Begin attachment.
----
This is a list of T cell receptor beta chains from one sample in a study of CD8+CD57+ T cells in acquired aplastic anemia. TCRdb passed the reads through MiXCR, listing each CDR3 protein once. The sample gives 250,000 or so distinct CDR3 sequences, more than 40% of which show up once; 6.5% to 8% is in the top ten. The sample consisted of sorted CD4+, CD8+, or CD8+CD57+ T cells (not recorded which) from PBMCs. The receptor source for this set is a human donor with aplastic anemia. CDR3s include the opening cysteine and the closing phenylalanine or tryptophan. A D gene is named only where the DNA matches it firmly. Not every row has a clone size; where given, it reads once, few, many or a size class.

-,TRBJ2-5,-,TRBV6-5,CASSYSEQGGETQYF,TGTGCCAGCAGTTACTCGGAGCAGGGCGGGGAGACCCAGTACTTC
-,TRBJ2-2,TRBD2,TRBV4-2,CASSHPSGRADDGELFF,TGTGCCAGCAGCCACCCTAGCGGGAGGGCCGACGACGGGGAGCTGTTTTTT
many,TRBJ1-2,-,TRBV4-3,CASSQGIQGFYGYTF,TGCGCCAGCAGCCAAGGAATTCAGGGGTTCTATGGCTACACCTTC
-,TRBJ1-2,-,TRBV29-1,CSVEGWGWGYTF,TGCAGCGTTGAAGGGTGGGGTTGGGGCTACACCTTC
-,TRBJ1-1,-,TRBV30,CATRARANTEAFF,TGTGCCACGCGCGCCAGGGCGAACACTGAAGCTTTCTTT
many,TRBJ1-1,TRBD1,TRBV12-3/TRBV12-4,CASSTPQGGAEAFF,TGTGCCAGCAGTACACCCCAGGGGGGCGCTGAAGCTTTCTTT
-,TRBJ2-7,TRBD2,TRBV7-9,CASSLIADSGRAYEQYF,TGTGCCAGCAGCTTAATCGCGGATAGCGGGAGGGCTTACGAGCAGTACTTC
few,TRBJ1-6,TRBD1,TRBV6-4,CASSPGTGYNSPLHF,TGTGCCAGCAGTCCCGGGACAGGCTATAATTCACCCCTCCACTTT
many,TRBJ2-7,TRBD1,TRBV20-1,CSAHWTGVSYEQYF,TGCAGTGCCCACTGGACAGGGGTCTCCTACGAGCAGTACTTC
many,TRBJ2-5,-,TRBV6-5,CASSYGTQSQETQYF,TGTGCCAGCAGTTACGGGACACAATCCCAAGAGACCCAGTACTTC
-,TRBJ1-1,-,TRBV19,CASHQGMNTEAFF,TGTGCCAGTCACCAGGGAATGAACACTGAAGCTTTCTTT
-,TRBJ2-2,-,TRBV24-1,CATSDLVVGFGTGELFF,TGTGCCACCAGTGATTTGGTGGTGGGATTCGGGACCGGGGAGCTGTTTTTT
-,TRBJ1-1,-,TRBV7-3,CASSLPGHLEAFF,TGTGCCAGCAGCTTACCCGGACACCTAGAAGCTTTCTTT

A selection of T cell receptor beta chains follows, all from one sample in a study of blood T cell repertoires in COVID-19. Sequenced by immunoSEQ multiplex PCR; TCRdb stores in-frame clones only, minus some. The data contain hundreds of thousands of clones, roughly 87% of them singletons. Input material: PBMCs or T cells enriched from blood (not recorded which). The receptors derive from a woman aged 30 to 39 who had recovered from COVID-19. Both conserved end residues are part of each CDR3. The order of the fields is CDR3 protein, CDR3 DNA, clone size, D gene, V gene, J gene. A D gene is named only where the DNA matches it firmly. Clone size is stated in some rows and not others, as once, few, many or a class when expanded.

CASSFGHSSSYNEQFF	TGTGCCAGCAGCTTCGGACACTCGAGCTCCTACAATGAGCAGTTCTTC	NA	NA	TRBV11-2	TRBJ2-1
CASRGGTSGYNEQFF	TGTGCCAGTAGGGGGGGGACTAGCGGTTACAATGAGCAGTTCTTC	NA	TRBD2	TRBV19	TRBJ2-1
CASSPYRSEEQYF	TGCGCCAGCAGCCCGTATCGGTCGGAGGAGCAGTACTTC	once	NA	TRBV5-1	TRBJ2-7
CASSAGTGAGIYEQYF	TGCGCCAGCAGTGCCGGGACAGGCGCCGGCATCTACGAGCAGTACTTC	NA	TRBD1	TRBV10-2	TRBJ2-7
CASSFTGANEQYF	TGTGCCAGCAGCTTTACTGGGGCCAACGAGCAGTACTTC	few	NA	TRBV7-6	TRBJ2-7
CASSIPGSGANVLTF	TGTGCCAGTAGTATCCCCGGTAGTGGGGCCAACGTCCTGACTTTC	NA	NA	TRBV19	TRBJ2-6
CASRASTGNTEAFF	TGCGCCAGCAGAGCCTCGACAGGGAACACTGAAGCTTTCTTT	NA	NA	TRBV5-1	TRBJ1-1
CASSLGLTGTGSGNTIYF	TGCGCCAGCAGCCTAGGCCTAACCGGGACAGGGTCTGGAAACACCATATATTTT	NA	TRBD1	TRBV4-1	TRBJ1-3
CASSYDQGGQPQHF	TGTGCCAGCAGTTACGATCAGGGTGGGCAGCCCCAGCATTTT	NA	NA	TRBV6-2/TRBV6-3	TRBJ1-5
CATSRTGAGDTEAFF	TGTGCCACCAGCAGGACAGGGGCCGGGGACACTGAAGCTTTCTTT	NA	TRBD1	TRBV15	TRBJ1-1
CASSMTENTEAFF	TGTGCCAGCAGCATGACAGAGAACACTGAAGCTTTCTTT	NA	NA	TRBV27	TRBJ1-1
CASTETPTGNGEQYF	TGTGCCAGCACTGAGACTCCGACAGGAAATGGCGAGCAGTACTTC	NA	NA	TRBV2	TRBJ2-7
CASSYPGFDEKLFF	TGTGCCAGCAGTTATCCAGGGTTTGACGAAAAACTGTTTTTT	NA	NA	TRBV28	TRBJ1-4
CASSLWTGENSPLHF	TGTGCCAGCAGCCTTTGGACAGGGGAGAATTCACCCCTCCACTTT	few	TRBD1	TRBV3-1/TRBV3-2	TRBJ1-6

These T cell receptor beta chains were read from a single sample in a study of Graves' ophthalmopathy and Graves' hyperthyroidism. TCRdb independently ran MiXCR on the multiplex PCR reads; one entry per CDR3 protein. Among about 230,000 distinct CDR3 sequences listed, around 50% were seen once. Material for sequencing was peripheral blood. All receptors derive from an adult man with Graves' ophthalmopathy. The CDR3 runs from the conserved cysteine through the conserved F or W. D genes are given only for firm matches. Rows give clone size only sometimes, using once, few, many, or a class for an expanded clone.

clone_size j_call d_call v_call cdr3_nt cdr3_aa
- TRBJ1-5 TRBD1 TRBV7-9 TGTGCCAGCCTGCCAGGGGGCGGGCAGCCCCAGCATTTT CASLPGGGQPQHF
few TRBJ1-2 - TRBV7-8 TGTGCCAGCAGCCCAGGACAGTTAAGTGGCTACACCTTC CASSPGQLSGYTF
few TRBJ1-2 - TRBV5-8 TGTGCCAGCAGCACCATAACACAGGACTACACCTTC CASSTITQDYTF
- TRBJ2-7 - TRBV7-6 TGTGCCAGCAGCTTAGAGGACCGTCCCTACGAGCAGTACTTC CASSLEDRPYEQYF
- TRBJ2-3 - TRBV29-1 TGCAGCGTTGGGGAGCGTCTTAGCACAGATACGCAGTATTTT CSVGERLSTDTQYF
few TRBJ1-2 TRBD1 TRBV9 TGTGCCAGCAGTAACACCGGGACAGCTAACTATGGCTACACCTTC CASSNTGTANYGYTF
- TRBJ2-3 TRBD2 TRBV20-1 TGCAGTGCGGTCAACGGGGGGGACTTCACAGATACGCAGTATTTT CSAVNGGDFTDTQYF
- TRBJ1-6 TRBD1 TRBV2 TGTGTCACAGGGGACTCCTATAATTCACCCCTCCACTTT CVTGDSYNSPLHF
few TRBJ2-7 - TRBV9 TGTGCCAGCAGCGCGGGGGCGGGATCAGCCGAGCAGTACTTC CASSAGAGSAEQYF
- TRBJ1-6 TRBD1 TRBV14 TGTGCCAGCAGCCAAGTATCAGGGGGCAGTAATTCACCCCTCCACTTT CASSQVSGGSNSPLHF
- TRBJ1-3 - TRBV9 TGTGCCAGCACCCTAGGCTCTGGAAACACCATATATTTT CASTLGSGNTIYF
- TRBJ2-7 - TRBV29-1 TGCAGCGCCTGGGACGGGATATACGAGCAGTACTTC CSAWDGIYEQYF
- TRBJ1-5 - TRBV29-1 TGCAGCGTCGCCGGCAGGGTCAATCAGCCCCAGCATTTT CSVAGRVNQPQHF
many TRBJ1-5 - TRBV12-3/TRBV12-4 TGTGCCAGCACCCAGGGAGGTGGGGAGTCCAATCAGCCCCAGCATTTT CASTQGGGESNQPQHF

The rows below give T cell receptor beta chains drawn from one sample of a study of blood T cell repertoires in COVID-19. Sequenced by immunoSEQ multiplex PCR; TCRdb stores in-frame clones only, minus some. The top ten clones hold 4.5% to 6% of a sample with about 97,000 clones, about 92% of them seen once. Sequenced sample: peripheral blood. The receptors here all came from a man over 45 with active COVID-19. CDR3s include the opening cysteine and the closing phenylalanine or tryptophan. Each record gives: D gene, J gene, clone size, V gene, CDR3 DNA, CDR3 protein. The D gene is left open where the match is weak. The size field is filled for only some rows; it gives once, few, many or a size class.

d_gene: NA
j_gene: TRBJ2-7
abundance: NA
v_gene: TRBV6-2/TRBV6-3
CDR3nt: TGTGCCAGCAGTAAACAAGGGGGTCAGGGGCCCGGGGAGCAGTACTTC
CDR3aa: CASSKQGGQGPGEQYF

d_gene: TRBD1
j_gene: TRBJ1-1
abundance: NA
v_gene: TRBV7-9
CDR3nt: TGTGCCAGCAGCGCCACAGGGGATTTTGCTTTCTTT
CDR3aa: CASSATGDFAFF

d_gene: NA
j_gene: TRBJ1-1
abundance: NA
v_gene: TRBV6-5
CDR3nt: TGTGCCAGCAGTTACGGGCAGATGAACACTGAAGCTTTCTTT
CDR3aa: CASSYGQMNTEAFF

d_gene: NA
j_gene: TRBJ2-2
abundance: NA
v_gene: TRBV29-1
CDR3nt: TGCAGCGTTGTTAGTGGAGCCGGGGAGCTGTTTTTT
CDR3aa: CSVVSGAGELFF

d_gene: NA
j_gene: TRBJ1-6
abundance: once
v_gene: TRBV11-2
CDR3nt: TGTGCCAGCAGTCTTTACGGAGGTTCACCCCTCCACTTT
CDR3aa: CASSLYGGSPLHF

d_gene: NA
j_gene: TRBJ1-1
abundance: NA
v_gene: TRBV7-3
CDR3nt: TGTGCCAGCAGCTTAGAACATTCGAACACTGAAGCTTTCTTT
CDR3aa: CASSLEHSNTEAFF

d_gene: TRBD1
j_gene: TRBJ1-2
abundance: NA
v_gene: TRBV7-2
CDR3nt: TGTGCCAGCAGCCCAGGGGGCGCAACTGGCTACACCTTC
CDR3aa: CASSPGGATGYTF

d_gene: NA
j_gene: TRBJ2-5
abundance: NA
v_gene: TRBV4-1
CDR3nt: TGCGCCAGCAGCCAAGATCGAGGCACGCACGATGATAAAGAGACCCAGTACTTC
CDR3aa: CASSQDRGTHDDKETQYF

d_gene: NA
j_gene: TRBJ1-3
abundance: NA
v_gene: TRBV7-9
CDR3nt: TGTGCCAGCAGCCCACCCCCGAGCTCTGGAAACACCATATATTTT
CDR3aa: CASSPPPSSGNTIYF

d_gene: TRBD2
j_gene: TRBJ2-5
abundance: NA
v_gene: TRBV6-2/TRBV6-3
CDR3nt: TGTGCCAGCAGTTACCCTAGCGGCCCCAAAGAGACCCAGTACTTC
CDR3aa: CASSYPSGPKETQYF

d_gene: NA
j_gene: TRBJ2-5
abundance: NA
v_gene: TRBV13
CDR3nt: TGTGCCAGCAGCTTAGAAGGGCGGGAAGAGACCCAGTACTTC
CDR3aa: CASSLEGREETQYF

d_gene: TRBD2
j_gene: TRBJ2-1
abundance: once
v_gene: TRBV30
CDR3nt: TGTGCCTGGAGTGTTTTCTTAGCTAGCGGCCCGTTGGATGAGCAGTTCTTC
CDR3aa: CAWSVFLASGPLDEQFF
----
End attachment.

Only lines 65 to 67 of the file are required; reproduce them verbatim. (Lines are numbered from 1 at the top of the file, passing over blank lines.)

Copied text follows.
d_gene: NA
j_gene: TRBJ2-2
abundance: NA